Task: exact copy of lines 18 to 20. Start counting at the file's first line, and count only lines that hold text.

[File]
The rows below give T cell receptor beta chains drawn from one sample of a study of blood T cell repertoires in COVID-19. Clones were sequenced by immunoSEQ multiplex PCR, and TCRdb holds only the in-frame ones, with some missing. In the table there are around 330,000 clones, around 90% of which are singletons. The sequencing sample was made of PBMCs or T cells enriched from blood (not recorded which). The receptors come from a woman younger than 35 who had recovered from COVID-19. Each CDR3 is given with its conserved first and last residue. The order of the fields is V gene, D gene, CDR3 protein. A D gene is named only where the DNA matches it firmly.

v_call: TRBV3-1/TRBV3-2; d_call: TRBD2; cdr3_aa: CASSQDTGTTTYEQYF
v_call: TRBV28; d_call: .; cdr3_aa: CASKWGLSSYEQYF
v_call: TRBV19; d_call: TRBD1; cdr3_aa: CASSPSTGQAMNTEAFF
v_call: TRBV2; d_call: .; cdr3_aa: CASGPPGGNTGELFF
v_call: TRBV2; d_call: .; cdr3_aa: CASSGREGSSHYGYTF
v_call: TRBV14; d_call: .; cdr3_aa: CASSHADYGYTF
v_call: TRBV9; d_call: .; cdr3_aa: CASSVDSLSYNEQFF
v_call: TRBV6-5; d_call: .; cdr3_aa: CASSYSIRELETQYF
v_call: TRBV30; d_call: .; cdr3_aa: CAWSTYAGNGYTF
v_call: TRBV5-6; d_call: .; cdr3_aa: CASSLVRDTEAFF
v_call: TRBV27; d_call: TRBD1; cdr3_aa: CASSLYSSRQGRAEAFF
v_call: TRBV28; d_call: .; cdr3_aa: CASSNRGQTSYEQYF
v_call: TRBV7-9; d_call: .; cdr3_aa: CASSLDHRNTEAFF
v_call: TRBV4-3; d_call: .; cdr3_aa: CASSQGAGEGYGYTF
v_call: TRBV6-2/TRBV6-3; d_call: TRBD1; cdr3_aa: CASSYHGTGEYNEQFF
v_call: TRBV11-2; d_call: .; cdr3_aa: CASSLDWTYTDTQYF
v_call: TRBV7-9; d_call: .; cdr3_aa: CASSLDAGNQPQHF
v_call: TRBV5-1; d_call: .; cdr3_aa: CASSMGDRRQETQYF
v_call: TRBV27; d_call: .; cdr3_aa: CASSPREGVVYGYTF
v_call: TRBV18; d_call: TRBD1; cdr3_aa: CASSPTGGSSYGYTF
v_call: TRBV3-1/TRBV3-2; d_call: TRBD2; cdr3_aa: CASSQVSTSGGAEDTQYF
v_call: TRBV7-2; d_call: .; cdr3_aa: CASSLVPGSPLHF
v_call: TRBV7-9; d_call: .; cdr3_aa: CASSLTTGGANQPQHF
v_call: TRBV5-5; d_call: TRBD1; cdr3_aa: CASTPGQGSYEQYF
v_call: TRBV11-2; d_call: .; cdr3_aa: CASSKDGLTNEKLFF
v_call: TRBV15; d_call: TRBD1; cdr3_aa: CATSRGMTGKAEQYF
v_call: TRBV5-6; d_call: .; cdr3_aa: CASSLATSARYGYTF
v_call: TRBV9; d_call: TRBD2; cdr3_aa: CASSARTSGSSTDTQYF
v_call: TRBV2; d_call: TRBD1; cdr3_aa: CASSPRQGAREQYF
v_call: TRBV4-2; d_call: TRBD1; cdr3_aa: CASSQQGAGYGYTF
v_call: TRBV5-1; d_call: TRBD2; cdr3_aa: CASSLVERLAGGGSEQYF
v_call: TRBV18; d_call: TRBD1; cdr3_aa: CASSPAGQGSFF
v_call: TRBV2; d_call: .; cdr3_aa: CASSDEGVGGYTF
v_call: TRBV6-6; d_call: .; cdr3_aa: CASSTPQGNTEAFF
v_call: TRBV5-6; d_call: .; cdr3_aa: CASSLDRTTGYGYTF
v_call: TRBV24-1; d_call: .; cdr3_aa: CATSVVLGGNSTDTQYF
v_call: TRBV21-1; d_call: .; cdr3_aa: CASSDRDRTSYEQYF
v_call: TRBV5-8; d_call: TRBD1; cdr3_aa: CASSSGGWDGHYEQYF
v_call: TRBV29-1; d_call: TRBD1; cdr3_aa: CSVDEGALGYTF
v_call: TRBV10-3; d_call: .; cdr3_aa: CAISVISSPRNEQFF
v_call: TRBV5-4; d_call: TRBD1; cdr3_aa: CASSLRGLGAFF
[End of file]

v_call: TRBV7-9; d_call: .; cdr3_aa: CASSLDAGNQPQHF
v_call: TRBV5-1; d_call: .; cdr3_aa: CASSMGDRRQETQYF
v_call: TRBV27; d_call: .; cdr3_aa: CASSPREGVVYGYTF